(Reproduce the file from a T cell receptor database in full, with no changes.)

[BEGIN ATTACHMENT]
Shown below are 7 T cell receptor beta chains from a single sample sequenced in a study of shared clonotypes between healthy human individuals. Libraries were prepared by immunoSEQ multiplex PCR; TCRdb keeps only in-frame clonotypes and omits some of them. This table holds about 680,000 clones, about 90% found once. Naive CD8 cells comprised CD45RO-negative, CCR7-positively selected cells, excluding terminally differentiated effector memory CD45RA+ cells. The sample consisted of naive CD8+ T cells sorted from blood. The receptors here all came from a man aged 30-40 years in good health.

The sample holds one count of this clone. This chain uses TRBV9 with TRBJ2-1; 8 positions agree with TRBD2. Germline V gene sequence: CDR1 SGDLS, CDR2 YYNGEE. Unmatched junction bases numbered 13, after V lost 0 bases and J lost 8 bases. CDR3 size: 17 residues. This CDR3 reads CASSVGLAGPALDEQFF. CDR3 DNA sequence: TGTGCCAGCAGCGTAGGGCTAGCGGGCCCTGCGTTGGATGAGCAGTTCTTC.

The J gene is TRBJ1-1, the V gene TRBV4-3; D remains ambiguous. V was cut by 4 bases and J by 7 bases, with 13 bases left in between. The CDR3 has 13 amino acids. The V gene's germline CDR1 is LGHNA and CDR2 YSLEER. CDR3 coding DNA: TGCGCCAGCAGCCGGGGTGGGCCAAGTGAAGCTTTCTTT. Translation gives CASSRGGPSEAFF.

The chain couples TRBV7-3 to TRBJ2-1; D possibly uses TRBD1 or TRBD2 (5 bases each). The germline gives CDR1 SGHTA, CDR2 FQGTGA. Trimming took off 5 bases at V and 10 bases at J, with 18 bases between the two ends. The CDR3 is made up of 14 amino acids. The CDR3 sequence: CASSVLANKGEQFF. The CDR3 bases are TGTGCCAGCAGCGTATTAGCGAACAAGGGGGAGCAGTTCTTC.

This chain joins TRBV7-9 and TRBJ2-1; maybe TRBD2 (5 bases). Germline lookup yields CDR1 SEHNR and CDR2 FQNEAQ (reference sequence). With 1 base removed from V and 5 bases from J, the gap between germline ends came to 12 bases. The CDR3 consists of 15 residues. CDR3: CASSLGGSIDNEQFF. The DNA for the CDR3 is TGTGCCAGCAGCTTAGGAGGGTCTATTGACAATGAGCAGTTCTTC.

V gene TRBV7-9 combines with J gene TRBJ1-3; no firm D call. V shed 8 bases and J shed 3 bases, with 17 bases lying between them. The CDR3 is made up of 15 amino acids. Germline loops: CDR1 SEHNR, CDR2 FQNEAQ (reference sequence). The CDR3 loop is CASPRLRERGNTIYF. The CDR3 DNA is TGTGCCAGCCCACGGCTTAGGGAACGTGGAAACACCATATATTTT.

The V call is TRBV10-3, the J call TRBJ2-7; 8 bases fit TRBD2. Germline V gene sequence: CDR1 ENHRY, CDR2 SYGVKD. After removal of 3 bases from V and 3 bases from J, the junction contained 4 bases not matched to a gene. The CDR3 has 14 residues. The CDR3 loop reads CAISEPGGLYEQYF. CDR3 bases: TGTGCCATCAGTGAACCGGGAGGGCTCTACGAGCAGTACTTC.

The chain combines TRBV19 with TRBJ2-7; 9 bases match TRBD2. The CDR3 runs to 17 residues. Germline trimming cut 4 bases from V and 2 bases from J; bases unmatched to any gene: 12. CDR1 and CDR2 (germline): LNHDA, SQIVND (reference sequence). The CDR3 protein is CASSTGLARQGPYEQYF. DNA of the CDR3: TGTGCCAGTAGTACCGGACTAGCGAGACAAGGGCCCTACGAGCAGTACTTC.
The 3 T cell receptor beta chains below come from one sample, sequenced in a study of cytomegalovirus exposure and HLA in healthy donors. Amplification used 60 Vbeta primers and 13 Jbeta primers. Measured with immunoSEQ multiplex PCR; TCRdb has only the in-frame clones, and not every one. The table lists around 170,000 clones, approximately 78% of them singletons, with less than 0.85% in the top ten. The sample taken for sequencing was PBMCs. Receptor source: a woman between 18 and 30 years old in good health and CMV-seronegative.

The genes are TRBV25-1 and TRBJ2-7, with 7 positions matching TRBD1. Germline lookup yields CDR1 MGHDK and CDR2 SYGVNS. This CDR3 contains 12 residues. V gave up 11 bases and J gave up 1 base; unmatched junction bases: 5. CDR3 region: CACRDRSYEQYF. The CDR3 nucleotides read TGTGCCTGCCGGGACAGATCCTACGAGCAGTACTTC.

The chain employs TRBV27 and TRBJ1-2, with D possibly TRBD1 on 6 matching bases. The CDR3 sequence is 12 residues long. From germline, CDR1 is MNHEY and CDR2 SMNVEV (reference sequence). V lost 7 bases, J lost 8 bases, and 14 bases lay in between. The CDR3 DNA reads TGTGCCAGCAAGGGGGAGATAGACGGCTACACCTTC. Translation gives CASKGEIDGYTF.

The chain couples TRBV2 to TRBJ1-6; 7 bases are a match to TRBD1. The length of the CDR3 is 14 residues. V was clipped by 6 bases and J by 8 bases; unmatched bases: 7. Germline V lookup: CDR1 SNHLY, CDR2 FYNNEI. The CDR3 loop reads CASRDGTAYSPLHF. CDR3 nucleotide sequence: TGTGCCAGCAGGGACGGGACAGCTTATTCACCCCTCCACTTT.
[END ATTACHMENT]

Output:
Shown below are 7 T cell receptor beta chains from a single sample sequenced in a study of shared clonotypes between healthy human individuals. Libraries were prepared by immunoSEQ multiplex PCR; TCRdb keeps only in-frame clonotypes and omits some of them. This table holds about 680,000 clones, about 90% found once. Naive CD8 cells comprised CD45RO-negative, CCR7-positively selected cells, excluding terminally differentiated effector memory CD45RA+ cells. The sample consisted of naive CD8+ T cells sorted from blood. The receptors here all came from a man aged 30-40 years in good health.

The sample holds one count of this clone. This chain uses TRBV9 with TRBJ2-1; 8 positions agree with TRBD2. Germline V gene sequence: CDR1 SGDLS, CDR2 YYNGEE. Unmatched junction bases numbered 13, after V lost 0 bases and J lost 8 bases. CDR3 size: 17 residues. This CDR3 reads CASSVGLAGPALDEQFF. CDR3 DNA sequence: TGTGCCAGCAGCGTAGGGCTAGCGGGCCCTGCGTTGGATGAGCAGTTCTTC.

The J gene is TRBJ1-1, the V gene TRBV4-3; D remains ambiguous. V was cut by 4 bases and J by 7 bases, with 13 bases left in between. The CDR3 has 13 amino acids. The V gene's germline CDR1 is LGHNA and CDR2 YSLEER. CDR3 coding DNA: TGCGCCAGCAGCCGGGGTGGGCCAAGTGAAGCTTTCTTT. Translation gives CASSRGGPSEAFF.

The chain couples TRBV7-3 to TRBJ2-1; D possibly uses TRBD1 or TRBD2 (5 bases each). The germline gives CDR1 SGHTA, CDR2 FQGTGA. Trimming took off 5 bases at V and 10 bases at J, with 18 bases between the two ends. The CDR3 is made up of 14 amino acids. The CDR3 sequence: CASSVLANKGEQFF. The CDR3 bases are TGTGCCAGCAGCGTATTAGCGAACAAGGGGGAGCAGTTCTTC.

This chain joins TRBV7-9 and TRBJ2-1; maybe TRBD2 (5 bases). Germline lookup yields CDR1 SEHNR and CDR2 FQNEAQ (reference sequence). With 1 base removed from V and 5 bases from J, the gap between germline ends came to 12 bases. The CDR3 consists of 15 residues. CDR3: CASSLGGSIDNEQFF. The DNA for the CDR3 is TGTGCCAGCAGCTTAGGAGGGTCTATTGACAATGAGCAGTTCTTC.

V gene TRBV7-9 combines with J gene TRBJ1-3; no firm D call. V shed 8 bases and J shed 3 bases, with 17 bases lying between them. The CDR3 is made up of 15 amino acids. Germline loops: CDR1 SEHNR, CDR2 FQNEAQ (reference sequence). The CDR3 loop is CASPRLRERGNTIYF. The CDR3 DNA is TGTGCCAGCCCACGGCTTAGGGAACGTGGAAACACCATATATTTT.

The V call is TRBV10-3, the J call TRBJ2-7; 8 bases fit TRBD2. Germline V gene sequence: CDR1 ENHRY, CDR2 SYGVKD. After removal of 3 bases from V and 3 bases from J, the junction contained 4 bases not matched to a gene. The CDR3 has 14 residues. The CDR3 loop reads CAISEPGGLYEQYF. CDR3 bases: TGTGCCATCAGTGAACCGGGAGGGCTCTACGAGCAGTACTTC.

The chain combines TRBV19 with TRBJ2-7; 9 bases match TRBD2. The CDR3 runs to 17 residues. Germline trimming cut 4 bases from V and 2 bases from J; bases unmatched to any gene: 12. CDR1 and CDR2 (germline): LNHDA, SQIVND (reference sequence). The CDR3 protein is CASSTGLARQGPYEQYF. DNA of the CDR3: TGTGCCAGTAGTACCGGACTAGCGAGACAAGGGCCCTACGAGCAGTACTTC.
The 3 T cell receptor beta chains below come from one sample, sequenced in a study of cytomegalovirus exposure and HLA in healthy donors. Amplification used 60 Vbeta primers and 13 Jbeta primers. Measured with immunoSEQ multiplex PCR; TCRdb has only the in-frame clones, and not every one. The table lists around 170,000 clones, approximately 78% of them singletons, with less than 0.85% in the top ten. The sample taken for sequencing was PBMCs. Receptor source: a woman between 18 and 30 years old in good health and CMV-seronegative.

The genes are TRBV25-1 and TRBJ2-7, with 7 positions matching TRBD1. Germline lookup yields CDR1 MGHDK and CDR2 SYGVNS. This CDR3 contains 12 residues. V gave up 11 bases and J gave up 1 base; unmatched junction bases: 5. CDR3 region: CACRDRSYEQYF. The CDR3 nucleotides read TGTGCCTGCCGGGACAGATCCTACGAGCAGTACTTC.

The chain employs TRBV27 and TRBJ1-2, with D possibly TRBD1 on 6 matching bases. The CDR3 sequence is 12 residues long. From germline, CDR1 is MNHEY and CDR2 SMNVEV (reference sequence). V lost 7 bases, J lost 8 bases, and 14 bases lay in between. The CDR3 DNA reads TGTGCCAGCAAGGGGGAGATAGACGGCTACACCTTC. Translation gives CASKGEIDGYTF.

The chain couples TRBV2 to TRBJ1-6; 7 bases are a match to TRBD1. The length of the CDR3 is 14 residues. V was clipped by 6 bases and J by 8 bases; unmatched bases: 7. Germline V lookup: CDR1 SNHLY, CDR2 FYNNEI. The CDR3 loop reads CASRDGTAYSPLHF. CDR3 nucleotide sequence: TGTGCCAGCAGGGACGGGACAGCTTATTCACCCCTCCACTTT.